Dental Crowns – an Overview

Sometimes also referred to as a cap, a crown is a covering which is added to the top of a current tooth which has been previously prepared. Dental Crowns are often needed when there is a large cavity which may endanger the whole tooth or to support a tooth which has insufficient structure to support a filling.

Many different types of material are used in the preparation of a crown. Historically, these have tended to be made from an alloy of metal which is then covered with a porcelain shell. However, after a while, these often reveal dark gum lines which may not be as aesthetically pleasing as wished for. For a more cosmetic choice, a crown made fully of either porcelain or ceramic is preferred as the look and feel of ceramic closely matches that of a real tooth. The colour of the ceramic can also be chosen to closely match the colour of a patient’s original teeth enabling it to blend in alongside the regular teeth. Some people also choose to have their crowns made from gold for aesthetic reasons.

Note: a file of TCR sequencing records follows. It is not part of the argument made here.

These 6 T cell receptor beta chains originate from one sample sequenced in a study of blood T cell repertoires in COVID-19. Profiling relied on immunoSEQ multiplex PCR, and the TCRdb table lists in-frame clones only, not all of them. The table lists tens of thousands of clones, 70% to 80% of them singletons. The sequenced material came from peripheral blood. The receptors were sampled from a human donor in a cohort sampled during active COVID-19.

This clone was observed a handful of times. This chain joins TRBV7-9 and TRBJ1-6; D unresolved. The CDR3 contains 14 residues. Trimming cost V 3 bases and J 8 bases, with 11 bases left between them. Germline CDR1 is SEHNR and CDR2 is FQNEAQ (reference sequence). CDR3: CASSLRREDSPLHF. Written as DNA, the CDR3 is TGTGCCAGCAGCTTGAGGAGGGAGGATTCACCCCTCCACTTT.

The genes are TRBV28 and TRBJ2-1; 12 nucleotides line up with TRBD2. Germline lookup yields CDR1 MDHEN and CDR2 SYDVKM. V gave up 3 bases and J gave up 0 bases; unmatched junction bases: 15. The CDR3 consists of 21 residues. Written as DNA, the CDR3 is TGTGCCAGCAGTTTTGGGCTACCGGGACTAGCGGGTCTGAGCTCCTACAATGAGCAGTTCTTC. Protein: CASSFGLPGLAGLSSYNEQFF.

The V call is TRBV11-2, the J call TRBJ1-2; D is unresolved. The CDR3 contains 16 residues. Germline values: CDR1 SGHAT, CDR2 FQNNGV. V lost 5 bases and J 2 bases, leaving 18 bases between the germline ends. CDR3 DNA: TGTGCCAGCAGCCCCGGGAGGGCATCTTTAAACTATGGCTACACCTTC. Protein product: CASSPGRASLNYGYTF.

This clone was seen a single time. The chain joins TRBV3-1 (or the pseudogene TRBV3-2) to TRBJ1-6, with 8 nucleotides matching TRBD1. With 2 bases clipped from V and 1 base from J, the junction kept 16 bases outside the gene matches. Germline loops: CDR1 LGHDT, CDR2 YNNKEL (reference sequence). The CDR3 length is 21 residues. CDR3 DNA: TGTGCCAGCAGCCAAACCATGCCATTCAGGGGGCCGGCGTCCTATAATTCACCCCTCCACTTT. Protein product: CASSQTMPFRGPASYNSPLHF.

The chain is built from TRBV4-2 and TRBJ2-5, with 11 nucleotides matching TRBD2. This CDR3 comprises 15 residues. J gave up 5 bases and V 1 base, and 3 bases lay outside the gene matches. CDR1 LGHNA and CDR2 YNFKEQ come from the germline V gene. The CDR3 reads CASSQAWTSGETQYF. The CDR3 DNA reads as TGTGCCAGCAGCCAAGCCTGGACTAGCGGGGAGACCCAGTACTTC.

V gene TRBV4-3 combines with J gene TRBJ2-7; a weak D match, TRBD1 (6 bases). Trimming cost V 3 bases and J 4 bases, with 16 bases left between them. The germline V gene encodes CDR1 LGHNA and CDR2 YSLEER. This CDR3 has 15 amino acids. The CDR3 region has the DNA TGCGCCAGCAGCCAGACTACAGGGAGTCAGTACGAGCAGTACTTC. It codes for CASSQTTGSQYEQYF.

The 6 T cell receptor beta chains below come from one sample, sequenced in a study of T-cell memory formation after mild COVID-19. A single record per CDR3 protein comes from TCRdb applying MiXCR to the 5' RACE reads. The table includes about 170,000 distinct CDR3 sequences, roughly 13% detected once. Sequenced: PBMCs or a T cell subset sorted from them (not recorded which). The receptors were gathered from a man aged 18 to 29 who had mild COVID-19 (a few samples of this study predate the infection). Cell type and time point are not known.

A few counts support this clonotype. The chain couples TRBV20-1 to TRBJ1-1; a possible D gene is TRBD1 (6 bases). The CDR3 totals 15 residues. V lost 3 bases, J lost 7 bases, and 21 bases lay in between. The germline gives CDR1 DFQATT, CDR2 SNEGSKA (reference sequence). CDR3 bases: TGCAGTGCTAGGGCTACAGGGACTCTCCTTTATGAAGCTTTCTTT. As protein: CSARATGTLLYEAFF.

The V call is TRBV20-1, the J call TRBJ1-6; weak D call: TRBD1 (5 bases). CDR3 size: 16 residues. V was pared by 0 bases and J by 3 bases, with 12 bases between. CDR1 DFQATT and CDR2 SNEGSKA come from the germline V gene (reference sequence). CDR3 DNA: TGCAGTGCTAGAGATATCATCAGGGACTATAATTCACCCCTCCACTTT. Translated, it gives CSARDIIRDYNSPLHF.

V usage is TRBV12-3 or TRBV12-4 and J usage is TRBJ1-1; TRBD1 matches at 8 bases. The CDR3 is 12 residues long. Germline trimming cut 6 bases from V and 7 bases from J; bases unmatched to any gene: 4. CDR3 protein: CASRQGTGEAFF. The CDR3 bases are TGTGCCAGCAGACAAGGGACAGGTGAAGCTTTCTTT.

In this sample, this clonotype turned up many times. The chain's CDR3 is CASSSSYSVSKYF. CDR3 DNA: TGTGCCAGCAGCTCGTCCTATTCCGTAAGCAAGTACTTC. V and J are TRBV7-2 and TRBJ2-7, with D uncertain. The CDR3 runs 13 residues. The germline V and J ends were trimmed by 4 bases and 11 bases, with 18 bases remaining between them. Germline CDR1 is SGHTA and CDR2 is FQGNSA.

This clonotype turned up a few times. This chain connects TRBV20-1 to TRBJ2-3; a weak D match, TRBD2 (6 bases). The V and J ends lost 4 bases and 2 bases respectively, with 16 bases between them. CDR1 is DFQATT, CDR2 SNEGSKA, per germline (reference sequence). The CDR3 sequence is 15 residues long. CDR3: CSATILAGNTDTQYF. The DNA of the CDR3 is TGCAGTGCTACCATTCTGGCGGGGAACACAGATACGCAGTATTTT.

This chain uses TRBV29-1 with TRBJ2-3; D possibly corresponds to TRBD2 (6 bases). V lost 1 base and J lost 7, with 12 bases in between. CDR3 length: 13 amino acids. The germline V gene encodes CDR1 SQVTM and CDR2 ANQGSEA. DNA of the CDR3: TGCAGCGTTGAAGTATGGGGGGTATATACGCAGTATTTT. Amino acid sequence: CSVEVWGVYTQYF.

The early use of ceramic to create a crown often resulted in the tooth fracturing earlier than would have been expected; however, advances in modern dental techniques and improvement in materials have led to a significant improvement in life expectancy of the porcelain crown.

Once our London cosmetic dentist has decided that a crown is the most appropriate choice for the condition of the tooth, an impression is taken of the tooth which is used to make the crown. This will then be prepared at a dental laboratory and fitted to the existing tooth at a subsequent visit.

To attach a crown, it is often necessary to remove a significant part of the tooth’s structure, possibly even including some of the healthy and structurally sound parts. Once this has been done, the crown is attached to the current tooth using dental cement.

Once the crown has been attached, a wearer should expect it to last for at least ten years under normal circumstances. However, it is possible for a crown to last for fifty years or more and much depends on the wearer’s dental care and a usual regime of brushing and flossing is recommended.

This entry was posted in Cosmetic Dentistry. Bookmark the permalink.